In some implementations, the dielectric oxide layer substantially absorbs the IR laser radiation during annealing of the oxide semiconductor layer. In some implementations, the dielectric oxide layer has a thickness between about 100 nm and about 1000 nm. In some implementations, the dielectric oxide layer includes at least one of SiO2 and Al2O3. In some implementations, the temperature for annealing is between about 200° C. and about 500° C. In some implementations, the method further includes forming a source metal on a source region of the oxide semiconductor layer and forming a drain metal on a drain region of the oxide semiconductor layer, where a channel region of the oxide semiconductor layer is defined between the source region and the drain region. The method can further include etching the source metal and the drain metal to expose the channel region of the oxide semiconductor layer, where annealing the dielectric oxide layer occurs after etching the source metal and the drain metal. In some implementations, the dielectric oxide layer can be a passivation layer, where the passivation layer is formed after etching the source metal and the drain metal. In some implementations, the dielectric oxide layer can be an etch stop layer, where the etch stop layer is formed before etching the source metal and the drain metal. In some implementations, the dielectric oxide layer can be a gate dielectric, where the gate dielectric is formed before etching the source metal and the drain metal. In some implementations, the oxide semiconductor layer includes InGaZnO. In some implementations, the IR laser radiation is emitted from a carbon dioxide (CO2) laser.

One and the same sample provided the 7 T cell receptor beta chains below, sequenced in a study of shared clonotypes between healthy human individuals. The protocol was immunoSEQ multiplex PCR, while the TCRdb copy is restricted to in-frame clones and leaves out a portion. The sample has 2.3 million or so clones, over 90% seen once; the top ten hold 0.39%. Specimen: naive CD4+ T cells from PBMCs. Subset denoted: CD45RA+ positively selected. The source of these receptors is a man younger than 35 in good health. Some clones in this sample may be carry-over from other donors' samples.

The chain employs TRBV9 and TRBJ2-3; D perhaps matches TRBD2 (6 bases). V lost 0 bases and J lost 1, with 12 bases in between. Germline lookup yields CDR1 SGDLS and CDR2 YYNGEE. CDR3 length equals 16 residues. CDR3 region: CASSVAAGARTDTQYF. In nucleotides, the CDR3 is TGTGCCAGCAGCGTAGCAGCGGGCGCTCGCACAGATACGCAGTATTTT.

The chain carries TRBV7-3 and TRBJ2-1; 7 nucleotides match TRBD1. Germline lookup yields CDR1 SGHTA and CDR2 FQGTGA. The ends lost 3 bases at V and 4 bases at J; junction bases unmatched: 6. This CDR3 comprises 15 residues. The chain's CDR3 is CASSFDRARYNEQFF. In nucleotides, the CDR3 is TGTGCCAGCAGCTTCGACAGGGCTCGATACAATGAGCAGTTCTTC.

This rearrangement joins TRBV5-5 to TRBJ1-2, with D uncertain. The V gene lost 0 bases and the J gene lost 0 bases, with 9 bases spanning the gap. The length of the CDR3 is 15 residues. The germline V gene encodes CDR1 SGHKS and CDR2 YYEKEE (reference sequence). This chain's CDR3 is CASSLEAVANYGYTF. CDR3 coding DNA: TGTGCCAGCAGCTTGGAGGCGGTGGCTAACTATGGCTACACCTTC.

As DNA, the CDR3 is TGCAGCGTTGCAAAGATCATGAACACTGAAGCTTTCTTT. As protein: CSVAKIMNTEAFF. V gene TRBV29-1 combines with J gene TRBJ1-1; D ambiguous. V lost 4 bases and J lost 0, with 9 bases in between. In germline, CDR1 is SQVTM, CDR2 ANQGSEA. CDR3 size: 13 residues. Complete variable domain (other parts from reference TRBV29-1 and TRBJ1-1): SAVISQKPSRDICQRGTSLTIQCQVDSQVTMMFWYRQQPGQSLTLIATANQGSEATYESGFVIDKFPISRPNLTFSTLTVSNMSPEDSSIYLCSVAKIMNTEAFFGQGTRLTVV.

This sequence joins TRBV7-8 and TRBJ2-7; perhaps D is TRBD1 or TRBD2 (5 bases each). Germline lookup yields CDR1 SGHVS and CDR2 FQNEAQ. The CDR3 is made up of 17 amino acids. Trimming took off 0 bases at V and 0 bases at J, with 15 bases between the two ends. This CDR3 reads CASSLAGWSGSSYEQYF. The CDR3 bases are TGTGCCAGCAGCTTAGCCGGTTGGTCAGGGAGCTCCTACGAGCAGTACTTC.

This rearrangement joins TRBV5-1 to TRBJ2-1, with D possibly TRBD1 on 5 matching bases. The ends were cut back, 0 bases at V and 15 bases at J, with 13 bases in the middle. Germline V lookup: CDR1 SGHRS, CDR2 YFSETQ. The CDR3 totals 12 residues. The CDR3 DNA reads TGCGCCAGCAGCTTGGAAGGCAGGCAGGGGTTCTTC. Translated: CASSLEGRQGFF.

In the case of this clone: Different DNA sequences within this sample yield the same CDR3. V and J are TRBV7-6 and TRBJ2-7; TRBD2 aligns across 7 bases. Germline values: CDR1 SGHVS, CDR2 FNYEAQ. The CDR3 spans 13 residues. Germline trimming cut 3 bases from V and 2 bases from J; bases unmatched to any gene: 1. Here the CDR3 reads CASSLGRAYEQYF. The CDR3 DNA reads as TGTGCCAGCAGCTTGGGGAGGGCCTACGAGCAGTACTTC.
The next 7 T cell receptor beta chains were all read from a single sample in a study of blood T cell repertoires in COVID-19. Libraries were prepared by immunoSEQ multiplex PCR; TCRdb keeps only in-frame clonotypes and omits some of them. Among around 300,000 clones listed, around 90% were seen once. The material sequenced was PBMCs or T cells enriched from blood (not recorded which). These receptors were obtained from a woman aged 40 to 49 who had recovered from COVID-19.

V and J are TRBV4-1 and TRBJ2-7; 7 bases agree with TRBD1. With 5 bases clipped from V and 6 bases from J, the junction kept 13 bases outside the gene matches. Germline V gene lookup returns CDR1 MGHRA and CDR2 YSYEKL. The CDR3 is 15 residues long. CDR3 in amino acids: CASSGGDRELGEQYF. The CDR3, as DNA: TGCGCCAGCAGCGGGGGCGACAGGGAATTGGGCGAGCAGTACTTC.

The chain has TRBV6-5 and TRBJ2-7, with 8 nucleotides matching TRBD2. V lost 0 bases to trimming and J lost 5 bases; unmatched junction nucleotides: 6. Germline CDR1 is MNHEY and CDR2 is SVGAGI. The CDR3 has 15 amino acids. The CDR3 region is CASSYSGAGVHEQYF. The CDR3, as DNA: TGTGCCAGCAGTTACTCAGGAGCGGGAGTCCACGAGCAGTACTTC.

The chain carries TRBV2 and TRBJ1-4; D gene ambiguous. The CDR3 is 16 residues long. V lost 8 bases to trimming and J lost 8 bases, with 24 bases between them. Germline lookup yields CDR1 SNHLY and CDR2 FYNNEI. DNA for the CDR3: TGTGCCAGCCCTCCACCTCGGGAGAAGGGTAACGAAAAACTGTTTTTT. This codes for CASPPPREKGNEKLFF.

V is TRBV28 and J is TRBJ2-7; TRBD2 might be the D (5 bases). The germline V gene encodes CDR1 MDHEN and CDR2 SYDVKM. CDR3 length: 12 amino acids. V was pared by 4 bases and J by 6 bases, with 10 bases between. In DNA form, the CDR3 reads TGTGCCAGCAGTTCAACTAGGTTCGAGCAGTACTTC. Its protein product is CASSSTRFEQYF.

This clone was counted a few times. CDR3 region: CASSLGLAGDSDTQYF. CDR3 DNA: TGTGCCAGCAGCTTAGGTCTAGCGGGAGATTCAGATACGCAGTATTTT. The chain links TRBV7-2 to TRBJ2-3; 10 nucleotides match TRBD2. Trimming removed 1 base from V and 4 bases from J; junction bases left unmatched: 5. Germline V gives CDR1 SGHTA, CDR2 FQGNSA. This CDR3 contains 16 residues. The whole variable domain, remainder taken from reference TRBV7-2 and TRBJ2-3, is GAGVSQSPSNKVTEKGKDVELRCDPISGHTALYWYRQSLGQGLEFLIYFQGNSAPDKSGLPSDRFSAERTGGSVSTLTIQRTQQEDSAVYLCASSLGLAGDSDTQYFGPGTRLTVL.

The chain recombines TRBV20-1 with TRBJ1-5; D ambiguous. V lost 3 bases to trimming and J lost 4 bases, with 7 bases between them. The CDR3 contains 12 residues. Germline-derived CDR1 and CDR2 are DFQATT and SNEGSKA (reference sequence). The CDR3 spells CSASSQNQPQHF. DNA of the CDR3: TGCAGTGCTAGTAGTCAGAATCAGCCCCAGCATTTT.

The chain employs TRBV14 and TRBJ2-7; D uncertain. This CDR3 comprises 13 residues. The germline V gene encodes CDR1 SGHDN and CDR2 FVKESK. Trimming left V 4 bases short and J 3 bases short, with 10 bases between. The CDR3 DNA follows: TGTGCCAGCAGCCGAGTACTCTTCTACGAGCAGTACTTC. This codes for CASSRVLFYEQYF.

Details of one or more implementations of the subject matter described in this disclosure are set forth in the accompanying drawings and the description below. Although the examples provided in this disclosure are primarily described in terms of EMS and MEMS-based displays the concepts provided herein may apply to other types of displays such as liquid crystal displays, organic light-emitting diode (“OLED”) displays, and field emission displays. Other features, aspects, and advantages will become apparent from the description, the drawings and the claims. Note that the relative dimensions of the following figures may not be drawn to scale.

BRIEF DESCRIPTION OF THE DRAWINGS

FIG. 1 is an isometric view illustration depicting two adjacent interferometric modulator (IMOD) display elements in a series or array of display elements of an IMOD display device.

FIG. 2 is a system block diagram illustrating an electronic device incorporating an IMOD-based display including a three element by three element array of IMOD display elements.